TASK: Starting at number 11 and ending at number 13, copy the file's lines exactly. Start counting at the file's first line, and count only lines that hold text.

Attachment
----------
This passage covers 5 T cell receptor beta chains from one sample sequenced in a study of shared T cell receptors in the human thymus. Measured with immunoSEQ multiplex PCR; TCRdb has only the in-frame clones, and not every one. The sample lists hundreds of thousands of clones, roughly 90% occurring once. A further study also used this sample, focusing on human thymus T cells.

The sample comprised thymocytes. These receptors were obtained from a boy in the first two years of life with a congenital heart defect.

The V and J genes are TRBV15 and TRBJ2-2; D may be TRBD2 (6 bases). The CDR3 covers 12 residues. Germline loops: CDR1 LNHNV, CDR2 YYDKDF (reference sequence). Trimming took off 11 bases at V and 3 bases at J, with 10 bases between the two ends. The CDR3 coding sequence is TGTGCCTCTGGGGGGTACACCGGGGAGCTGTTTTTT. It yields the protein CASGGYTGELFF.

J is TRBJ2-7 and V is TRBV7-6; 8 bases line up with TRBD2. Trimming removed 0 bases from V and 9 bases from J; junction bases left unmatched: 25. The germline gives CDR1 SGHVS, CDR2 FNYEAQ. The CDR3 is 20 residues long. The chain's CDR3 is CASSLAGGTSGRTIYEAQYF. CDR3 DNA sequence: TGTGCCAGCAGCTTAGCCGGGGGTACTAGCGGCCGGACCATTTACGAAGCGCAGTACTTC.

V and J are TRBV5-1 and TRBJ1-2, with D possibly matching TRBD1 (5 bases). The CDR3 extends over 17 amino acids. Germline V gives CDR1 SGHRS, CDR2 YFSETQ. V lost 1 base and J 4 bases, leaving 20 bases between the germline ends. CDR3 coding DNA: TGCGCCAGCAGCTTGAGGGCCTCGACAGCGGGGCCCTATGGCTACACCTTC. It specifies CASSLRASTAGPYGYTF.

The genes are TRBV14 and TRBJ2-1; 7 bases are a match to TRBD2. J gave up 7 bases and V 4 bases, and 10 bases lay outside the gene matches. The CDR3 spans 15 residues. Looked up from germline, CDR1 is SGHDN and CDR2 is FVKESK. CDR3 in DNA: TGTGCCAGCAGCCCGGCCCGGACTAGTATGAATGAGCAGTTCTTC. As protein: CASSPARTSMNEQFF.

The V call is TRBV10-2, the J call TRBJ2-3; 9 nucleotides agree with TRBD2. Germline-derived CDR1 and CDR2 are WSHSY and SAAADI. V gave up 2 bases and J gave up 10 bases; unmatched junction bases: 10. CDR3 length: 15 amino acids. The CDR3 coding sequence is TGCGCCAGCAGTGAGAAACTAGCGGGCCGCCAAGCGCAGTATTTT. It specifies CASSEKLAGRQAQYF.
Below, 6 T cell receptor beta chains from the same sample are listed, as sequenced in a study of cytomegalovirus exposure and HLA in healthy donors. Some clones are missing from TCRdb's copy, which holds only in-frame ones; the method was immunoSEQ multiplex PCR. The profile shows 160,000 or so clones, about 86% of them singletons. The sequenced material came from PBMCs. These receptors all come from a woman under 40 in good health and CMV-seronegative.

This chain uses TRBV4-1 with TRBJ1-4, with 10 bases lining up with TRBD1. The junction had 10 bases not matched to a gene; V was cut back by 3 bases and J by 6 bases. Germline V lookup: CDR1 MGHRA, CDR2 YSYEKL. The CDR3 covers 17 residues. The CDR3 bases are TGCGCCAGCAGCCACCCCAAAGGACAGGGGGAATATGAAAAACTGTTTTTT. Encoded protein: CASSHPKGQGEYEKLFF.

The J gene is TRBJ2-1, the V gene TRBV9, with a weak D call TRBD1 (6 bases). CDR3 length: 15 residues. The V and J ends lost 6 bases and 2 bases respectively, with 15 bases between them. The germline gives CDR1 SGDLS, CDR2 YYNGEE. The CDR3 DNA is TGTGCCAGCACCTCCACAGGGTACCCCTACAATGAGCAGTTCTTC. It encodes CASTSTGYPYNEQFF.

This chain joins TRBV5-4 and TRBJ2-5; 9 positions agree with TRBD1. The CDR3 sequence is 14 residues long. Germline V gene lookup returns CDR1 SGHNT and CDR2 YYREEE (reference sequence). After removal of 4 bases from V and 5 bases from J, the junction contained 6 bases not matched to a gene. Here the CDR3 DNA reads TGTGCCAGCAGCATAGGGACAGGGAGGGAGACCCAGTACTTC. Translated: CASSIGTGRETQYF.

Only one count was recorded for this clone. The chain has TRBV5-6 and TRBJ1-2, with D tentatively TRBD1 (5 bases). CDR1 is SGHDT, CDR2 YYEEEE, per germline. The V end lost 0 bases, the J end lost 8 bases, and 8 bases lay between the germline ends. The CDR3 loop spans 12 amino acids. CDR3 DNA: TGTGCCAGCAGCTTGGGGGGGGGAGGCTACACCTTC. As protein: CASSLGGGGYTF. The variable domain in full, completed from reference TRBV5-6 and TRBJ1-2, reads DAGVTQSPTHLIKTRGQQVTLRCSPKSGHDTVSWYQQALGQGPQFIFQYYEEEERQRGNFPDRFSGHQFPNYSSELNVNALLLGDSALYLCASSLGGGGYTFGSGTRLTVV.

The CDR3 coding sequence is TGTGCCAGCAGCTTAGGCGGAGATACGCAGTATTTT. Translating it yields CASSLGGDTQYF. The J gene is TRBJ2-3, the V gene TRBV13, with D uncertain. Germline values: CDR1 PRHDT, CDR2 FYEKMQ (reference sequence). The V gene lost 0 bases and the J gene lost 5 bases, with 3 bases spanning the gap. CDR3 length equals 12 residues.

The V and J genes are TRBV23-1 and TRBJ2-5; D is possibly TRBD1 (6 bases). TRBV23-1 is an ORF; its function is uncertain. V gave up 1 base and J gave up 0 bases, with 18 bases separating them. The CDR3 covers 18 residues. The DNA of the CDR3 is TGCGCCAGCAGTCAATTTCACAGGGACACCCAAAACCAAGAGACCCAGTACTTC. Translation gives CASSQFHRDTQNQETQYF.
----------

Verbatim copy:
This chain joins TRBV5-4 and TRBJ2-5; 9 positions agree with TRBD1. The CDR3 sequence is 14 residues long. Germline V gene lookup returns CDR1 SGHNT and CDR2 YYREEE (reference sequence). After removal of 4 bases from V and 5 bases from J, the junction contained 6 bases not matched to a gene. Here the CDR3 DNA reads TGTGCCAGCAGCATAGGGACAGGGAGGGAGACCCAGTACTTC. Translated: CASSIGTGRETQYF.

Only one count was recorded for this clone. The chain has TRBV5-6 and TRBJ1-2, with D tentatively TRBD1 (5 bases). CDR1 is SGHDT, CDR2 YYEEEE, per germline. The V end lost 0 bases, the J end lost 8 bases, and 8 bases lay between the germline ends. The CDR3 loop spans 12 amino acids. CDR3 DNA: TGTGCCAGCAGCTTGGGGGGGGGAGGCTACACCTTC. As protein: CASSLGGGGYTF. The variable domain in full, completed from reference TRBV5-6 and TRBJ1-2, reads DAGVTQSPTHLIKTRGQQVTLRCSPKSGHDTVSWYQQALGQGPQFIFQYYEEEERQRGNFPDRFSGHQFPNYSSELNVNALLLGDSALYLCASSLGGGGYTFGSGTRLTVV.

The CDR3 coding sequence is TGTGCCAGCAGCTTAGGCGGAGATACGCAGTATTTT. Translating it yields CASSLGGDTQYF. The J gene is TRBJ2-3, the V gene TRBV13, with D uncertain. Germline values: CDR1 PRHDT, CDR2 FYEKMQ (reference sequence). The V gene lost 0 bases and the J gene lost 5 bases, with 3 bases spanning the gap. CDR3 length equals 12 residues.